____________________________________________________________________________________
Design your own scenario that describes a limiting factor. You may use a system other than the Lake to create
ANALYSIS - Honors
Name:
1. From the previous article “Yellow Perch in Lake Winnipeg”, identify and describe as many limiting
factors as possible.
Each of the statements below involves a situation that will affect the growth of a population. Identify the
limiting factor at work and explain why you chose the limiting factor
2. Rainbow smelt and yellow perch attempt to occupy the same area. The more aggressive smelt survive;
the perch do not. Limiting factor?_________________________________________________________
Explain______________________________________________________________________________
____________________________________________________________________________________
Density dependent or density independent?
3. A severe flood brings a lot of sediment and silt into Lake Winnipeg. The turbidity of the lake increases
greatly. Limiting factor?________________________________________________________________
Explain______________________________________________________________________________
____________________________________________________________________________________
Density dependent or density independent?
4. A drought decreases the water level in Lake Winnipeg. The carrying capacity of the lake decreases.
Limiting factor?_______________________________________________________________________
Explain______________________________________________________________________________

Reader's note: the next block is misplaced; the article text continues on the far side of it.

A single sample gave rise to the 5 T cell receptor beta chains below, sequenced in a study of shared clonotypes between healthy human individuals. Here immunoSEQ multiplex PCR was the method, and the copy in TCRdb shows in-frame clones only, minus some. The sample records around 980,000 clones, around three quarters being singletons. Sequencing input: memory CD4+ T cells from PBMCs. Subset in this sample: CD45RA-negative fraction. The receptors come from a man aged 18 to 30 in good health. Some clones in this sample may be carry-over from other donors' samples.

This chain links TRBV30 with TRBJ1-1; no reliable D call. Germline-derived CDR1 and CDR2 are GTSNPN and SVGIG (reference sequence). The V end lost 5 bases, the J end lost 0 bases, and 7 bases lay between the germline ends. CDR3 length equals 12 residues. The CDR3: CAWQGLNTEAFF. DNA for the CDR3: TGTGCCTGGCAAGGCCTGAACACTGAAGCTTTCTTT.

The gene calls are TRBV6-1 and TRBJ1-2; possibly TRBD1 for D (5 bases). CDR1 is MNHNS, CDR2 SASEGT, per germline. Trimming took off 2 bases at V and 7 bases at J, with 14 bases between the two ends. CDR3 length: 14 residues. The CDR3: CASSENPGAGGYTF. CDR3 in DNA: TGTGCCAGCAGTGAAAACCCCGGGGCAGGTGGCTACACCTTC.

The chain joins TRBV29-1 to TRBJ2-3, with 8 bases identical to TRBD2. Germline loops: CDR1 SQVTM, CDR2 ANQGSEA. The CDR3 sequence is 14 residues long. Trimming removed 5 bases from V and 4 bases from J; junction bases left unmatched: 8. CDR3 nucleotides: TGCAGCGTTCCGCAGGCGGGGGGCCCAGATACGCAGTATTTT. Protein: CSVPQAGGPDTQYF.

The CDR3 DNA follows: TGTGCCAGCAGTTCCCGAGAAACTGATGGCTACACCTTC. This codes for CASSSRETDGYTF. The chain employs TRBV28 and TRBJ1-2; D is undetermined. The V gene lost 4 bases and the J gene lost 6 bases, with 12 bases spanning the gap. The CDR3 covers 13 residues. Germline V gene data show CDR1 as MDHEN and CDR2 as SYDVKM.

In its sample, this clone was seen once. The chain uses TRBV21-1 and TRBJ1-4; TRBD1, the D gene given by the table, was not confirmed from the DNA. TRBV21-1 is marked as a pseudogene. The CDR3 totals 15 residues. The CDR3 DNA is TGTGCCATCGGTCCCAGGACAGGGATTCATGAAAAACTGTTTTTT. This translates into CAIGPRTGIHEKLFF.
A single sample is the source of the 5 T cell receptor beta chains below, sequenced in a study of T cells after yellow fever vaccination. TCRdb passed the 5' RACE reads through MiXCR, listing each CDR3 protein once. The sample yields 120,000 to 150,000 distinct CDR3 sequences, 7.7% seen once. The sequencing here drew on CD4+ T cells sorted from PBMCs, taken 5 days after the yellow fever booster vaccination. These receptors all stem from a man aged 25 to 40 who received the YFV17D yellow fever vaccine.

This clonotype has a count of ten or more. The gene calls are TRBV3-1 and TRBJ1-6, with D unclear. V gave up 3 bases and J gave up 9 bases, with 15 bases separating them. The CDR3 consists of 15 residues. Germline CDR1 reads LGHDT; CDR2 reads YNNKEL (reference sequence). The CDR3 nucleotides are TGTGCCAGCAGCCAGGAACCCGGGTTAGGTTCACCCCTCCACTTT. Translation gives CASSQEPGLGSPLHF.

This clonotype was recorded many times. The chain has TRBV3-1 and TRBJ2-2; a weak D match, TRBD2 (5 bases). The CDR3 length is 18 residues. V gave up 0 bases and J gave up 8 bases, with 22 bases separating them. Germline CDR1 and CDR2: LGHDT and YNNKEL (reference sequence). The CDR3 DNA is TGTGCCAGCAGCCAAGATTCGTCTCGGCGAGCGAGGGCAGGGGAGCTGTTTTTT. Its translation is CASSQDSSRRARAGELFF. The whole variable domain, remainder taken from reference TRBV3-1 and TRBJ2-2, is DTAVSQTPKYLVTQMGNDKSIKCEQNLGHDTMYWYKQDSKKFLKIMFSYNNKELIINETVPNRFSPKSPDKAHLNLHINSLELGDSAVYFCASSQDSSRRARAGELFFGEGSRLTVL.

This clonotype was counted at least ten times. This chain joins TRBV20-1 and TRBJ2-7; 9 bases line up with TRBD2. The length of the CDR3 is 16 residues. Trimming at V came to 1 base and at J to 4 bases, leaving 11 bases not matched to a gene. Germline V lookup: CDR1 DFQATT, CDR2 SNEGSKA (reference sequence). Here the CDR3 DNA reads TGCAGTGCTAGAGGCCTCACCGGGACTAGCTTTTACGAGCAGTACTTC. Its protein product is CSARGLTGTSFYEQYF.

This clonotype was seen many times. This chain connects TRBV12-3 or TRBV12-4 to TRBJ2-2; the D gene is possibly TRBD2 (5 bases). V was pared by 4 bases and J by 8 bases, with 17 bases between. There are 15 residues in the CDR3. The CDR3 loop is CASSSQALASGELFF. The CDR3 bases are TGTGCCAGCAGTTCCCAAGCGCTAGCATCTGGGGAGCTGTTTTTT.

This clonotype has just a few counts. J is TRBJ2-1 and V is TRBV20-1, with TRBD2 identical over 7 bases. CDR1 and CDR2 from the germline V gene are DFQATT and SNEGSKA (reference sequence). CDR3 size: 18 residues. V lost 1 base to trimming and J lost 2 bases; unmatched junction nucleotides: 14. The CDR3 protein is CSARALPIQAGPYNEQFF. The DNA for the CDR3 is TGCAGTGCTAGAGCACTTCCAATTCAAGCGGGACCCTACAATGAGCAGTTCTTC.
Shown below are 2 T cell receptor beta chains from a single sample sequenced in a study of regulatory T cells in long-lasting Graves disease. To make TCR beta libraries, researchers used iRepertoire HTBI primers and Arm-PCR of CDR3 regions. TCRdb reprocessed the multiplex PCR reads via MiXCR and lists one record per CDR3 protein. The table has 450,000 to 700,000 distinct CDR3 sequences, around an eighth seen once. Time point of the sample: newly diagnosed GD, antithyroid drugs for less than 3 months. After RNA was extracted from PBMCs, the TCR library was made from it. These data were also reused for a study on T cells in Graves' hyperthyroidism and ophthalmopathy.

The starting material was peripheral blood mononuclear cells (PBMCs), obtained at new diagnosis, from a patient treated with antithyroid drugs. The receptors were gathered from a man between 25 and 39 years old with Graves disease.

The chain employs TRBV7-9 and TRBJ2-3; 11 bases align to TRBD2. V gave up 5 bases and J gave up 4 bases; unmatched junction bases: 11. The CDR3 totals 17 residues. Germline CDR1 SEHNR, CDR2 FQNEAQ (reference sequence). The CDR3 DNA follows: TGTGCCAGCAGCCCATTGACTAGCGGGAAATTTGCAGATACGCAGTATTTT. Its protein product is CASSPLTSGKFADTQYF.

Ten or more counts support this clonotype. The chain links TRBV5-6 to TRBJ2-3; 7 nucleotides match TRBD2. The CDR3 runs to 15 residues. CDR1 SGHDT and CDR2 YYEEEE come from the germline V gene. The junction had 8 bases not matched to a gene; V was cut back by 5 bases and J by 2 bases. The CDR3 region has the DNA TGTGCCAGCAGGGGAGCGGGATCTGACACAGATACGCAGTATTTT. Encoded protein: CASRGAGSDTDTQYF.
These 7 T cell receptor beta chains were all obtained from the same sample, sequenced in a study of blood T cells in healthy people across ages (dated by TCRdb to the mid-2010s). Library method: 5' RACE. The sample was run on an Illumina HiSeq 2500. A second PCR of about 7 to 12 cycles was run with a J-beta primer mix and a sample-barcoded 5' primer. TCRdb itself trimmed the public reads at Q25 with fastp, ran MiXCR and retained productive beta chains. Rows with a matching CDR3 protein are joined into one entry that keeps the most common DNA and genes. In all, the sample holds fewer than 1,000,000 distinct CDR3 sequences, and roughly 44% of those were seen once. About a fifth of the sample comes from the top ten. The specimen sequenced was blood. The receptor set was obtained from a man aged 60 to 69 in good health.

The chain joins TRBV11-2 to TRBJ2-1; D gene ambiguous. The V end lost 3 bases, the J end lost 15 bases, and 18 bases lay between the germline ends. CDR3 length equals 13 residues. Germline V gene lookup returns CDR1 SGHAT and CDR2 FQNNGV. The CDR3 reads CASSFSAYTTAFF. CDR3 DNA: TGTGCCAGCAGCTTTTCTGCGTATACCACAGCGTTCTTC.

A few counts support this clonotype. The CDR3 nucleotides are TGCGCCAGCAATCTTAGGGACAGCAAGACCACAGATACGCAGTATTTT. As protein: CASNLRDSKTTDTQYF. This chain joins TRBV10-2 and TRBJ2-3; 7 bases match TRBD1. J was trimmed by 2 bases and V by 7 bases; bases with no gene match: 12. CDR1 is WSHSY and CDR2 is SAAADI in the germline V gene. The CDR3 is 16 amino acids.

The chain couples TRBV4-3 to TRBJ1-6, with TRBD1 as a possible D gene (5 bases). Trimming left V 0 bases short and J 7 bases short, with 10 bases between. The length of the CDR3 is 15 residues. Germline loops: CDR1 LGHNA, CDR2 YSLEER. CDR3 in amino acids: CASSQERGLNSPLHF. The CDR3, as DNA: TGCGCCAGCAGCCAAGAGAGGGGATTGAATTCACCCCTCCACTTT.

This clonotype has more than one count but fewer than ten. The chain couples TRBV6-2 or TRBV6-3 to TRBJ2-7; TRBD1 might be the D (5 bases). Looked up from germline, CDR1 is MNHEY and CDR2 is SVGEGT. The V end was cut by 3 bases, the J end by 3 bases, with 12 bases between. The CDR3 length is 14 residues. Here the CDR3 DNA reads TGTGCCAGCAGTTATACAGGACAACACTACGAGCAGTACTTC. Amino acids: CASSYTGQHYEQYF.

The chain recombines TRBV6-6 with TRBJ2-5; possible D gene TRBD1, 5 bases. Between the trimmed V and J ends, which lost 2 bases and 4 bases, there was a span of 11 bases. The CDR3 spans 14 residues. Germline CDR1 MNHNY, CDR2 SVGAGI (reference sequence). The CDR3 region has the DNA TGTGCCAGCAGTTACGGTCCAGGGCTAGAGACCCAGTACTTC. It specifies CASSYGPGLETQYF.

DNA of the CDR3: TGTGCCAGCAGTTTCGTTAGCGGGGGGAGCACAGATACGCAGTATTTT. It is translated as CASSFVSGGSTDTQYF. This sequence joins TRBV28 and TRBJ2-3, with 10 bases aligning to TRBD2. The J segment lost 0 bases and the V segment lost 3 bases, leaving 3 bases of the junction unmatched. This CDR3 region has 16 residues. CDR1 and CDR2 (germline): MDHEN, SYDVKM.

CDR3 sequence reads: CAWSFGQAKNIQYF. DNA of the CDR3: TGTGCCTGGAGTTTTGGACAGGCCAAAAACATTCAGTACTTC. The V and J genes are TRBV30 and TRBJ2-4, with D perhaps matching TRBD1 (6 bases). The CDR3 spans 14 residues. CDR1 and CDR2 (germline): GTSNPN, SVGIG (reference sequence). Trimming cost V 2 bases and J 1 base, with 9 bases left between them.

____________________________________________________________________________________
Density dependent or density independent?
5. Due to the introduction of rainbow smelt, Lake Winnipeg becomes crowded and some fish species do
not survive. Limiting factor?_____________________________________________________________
Explain______________________________________________________________________________
____________________________________________________________________________________
Density dependent or density independent?
6. Since northern pike prey on yellow perch, an increase in the perch population causes an increase in the
pike population. Limiting factor?_________________________________________________________
Explain______________________________________________________________________________
____________________________________________________________________________________
Density dependent or density independent?
7. Many fish die due to an increase in water temperature. Limiting factor?__________________________
Explain______________________________________________________________________________
____________________________________________________________________________________
Density dependent or density independent?
8. Due to over-fishing, the number of walleye in Lake Winnipeg decreases.
Limiting factor?_______________________________________________________________________
Explain______________________________________________________________________________
____________________________________________________________________________________
Density dependent or density independent?
9. A population is growing quickly when parasites cause disease to spread quickly.
Limiting factor?_______________________________________________________________________
Explain______________________________________________________________________________
____________________________________________________________________________________
Density dependent or density independent?
10. Since lake sturgeon migrate long distances to spawn, many do not survive the trip.
Limiting factor?_______________________________________________________________________
Explain______________________________________________________________________________
____________________________________________________________________________________
Density dependent or density independent?
Design your own scenario that describes a limiting factor. You may use a system other than the Lake to create